Responding to Wikipedia's Gender Gap with a Call to Action

Responding to last week's disturbing New York Times front page news that women comprise only 13% of Wikipedia's contributors, NCRW President Linda Basch submitted the following letter, which was published in Sunday's paper:

Today women earn 57 percent of the bachelor’s degrees, 61 percent of the master’s degrees and, as of 2009, a majority of doctorates in the United States. It is inconceivable that this well-educated majority should be largely absent from the world’s most popular interactive encyclopedia project. 

Organizations like the Women’s Media Center, the OpEd Project and Women’s eNews have long argued that women’s voices are too scarce in mainstream media. Research indicates that women make up just one third of the top 100 syndicated columnists in the United States, and just over one-third of full-time staff at daily newspapers.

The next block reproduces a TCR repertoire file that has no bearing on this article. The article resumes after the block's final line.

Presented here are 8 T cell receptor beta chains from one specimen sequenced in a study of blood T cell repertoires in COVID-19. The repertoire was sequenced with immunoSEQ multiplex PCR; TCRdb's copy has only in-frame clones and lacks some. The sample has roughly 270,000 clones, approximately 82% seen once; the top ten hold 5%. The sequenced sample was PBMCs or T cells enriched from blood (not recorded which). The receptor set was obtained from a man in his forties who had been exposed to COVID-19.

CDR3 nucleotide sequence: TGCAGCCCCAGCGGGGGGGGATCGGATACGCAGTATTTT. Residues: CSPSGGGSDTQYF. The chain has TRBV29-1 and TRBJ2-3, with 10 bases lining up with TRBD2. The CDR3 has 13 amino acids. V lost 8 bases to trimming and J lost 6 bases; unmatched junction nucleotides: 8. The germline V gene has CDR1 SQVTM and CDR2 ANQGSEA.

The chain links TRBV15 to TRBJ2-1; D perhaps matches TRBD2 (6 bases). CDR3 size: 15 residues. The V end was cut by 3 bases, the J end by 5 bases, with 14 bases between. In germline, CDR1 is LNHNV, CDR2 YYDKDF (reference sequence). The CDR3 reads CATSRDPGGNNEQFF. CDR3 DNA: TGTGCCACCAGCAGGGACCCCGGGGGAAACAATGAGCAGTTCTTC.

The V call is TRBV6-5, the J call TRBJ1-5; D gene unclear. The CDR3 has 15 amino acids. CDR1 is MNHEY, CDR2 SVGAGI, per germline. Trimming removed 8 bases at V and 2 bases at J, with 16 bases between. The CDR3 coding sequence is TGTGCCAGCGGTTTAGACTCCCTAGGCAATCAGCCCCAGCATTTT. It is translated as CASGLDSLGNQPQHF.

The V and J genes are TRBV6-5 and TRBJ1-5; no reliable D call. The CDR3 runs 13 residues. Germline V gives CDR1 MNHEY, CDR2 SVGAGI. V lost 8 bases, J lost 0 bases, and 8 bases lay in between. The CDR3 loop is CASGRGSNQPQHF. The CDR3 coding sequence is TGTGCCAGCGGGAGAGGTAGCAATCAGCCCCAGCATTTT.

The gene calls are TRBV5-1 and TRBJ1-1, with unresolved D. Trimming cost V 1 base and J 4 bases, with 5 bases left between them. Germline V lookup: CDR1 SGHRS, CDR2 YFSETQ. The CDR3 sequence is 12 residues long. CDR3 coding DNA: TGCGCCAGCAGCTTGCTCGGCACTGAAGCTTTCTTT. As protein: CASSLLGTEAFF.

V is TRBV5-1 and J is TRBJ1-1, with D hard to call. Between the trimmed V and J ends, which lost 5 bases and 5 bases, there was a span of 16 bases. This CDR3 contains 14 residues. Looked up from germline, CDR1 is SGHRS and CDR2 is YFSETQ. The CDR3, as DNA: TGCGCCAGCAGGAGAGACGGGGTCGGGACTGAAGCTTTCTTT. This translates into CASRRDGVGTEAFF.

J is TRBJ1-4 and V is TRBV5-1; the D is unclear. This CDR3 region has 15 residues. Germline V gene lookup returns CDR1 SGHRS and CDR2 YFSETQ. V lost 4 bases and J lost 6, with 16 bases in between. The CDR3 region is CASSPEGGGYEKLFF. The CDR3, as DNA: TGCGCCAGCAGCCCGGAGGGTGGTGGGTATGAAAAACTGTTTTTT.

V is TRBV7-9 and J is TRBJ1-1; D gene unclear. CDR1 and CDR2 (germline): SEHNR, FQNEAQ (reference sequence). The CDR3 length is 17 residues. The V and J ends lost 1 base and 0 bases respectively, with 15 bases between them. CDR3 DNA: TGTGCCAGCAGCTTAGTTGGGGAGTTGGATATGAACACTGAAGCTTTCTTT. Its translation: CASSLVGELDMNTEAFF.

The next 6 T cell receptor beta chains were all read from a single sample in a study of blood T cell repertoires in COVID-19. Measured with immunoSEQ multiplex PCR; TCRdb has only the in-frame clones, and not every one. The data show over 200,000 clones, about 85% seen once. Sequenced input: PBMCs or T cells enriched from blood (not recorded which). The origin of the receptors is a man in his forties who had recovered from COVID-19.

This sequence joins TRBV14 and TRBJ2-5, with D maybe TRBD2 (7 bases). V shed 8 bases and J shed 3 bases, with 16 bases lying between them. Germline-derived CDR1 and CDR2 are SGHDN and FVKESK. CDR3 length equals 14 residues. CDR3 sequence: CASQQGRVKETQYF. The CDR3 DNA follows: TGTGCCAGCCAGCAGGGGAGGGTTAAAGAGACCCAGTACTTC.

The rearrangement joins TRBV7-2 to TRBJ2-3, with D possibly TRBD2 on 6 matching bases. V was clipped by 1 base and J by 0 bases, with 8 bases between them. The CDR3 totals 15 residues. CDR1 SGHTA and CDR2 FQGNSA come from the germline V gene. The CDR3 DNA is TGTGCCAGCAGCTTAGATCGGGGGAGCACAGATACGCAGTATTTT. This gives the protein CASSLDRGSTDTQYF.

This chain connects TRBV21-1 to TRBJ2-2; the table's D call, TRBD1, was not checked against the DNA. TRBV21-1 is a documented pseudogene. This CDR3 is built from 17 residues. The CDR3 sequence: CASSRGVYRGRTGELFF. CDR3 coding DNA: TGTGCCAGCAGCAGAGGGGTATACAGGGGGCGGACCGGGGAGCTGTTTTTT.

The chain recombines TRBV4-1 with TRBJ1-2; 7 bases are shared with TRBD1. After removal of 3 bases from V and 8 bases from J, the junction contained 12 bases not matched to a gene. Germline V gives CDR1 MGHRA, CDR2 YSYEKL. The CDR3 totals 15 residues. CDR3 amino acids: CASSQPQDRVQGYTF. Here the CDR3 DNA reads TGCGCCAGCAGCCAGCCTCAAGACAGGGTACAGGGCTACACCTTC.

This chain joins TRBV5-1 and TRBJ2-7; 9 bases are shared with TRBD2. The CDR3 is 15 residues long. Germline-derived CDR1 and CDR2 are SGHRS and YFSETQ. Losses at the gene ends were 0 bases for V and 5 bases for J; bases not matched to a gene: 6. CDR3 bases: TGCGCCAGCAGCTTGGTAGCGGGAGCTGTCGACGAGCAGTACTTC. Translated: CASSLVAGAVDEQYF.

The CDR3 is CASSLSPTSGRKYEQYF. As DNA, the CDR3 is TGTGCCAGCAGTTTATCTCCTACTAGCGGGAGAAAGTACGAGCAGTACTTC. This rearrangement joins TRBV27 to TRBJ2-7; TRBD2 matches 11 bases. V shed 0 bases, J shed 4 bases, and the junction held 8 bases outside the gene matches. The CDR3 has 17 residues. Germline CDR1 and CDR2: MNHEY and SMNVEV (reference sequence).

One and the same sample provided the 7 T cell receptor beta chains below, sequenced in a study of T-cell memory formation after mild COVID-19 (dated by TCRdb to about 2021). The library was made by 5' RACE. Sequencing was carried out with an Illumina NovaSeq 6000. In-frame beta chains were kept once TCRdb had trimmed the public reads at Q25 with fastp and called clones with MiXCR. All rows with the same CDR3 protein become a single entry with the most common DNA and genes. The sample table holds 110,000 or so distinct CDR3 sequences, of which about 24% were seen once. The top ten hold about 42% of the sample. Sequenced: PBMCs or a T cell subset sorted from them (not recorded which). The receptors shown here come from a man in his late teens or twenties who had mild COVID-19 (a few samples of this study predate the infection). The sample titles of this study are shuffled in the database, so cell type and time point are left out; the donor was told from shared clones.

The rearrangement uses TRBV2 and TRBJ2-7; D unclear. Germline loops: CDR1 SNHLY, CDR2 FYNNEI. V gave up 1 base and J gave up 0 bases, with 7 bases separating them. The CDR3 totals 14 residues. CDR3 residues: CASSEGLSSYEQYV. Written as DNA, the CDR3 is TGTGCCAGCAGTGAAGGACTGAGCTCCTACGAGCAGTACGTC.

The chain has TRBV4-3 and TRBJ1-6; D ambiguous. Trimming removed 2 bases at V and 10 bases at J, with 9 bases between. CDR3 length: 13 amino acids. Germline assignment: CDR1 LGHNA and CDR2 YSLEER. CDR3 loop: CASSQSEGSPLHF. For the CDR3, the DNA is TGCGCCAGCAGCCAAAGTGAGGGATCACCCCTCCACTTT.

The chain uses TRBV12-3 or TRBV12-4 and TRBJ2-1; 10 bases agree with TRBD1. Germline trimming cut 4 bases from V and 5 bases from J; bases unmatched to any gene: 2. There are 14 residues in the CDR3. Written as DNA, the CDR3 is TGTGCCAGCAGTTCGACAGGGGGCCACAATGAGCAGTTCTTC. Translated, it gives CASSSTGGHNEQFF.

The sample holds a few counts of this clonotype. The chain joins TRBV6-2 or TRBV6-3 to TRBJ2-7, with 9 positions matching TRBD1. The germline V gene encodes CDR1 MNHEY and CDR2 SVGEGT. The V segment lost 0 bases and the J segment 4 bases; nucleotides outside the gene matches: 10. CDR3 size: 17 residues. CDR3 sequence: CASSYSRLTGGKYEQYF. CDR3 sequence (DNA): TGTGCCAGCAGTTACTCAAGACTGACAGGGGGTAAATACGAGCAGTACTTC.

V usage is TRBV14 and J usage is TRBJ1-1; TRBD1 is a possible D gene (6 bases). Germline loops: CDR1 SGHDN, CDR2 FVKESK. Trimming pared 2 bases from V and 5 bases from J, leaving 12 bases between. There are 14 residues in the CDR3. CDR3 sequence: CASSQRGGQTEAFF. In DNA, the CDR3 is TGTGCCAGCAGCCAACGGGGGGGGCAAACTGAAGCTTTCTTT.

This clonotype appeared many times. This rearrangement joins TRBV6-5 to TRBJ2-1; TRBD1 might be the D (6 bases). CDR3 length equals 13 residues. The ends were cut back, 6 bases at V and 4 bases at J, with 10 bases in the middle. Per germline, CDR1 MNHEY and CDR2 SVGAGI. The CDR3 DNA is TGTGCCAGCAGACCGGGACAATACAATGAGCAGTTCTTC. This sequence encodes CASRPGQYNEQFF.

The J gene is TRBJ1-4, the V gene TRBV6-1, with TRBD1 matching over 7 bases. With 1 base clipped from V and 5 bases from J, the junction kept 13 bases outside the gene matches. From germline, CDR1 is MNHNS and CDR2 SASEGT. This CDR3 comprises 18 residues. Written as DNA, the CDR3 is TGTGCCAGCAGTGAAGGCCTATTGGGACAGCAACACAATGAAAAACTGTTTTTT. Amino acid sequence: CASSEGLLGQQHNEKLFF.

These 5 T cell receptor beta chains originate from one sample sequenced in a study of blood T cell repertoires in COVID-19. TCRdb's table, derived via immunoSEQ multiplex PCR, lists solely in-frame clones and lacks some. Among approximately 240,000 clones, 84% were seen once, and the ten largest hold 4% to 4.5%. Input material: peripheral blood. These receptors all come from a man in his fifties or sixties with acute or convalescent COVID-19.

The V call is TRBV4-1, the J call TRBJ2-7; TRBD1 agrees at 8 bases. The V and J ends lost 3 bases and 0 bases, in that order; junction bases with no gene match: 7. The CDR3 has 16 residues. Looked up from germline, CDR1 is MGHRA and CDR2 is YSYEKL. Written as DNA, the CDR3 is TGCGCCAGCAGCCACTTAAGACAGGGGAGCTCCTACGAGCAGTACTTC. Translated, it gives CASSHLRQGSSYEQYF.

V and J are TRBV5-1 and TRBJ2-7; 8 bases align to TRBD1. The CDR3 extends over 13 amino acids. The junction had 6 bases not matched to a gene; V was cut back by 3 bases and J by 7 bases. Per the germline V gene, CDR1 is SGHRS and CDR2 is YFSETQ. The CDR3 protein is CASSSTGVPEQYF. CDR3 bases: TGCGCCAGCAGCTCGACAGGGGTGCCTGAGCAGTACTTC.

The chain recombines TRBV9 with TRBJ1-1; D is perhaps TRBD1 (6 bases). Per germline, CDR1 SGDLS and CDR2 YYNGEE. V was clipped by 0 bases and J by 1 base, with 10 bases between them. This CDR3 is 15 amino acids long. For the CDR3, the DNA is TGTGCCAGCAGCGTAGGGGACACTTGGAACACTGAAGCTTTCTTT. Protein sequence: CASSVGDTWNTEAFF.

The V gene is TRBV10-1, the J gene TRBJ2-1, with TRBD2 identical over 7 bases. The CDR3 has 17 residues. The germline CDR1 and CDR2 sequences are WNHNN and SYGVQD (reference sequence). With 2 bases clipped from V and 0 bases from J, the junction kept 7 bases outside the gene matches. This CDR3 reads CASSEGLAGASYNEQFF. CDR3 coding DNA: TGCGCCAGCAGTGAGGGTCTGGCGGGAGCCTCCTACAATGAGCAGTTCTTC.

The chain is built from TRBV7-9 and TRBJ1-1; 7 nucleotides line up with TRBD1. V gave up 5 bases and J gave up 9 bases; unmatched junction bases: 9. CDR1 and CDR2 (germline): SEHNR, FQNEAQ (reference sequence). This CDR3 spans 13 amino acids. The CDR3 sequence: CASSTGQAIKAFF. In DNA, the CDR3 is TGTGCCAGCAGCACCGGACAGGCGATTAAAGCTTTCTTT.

The inclusion of women’s expertise on Wikipedia is vital not just for the sake of fairness, but because without such representation, the whole of society loses the experience, knowledge and perspective of over half the population.

We must join together to encourage women to participate more actively in this public forum.




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One of our consistent findings over the past 3 years is that female income expectations both immediately after graduation and 3 years into the future continue to lag behind their male classmates. This finding does not vary by college major, GPA or region of the country. For more information, follow this link to a 2010 press release on the Collegiate Seniors' Economic Expectation Research (SEER) Survey and Index:

~Charles Wilf, Ph.D., founder and director of the Collegiate Seniors' Economic Expectation Research (SEER) Survey and Index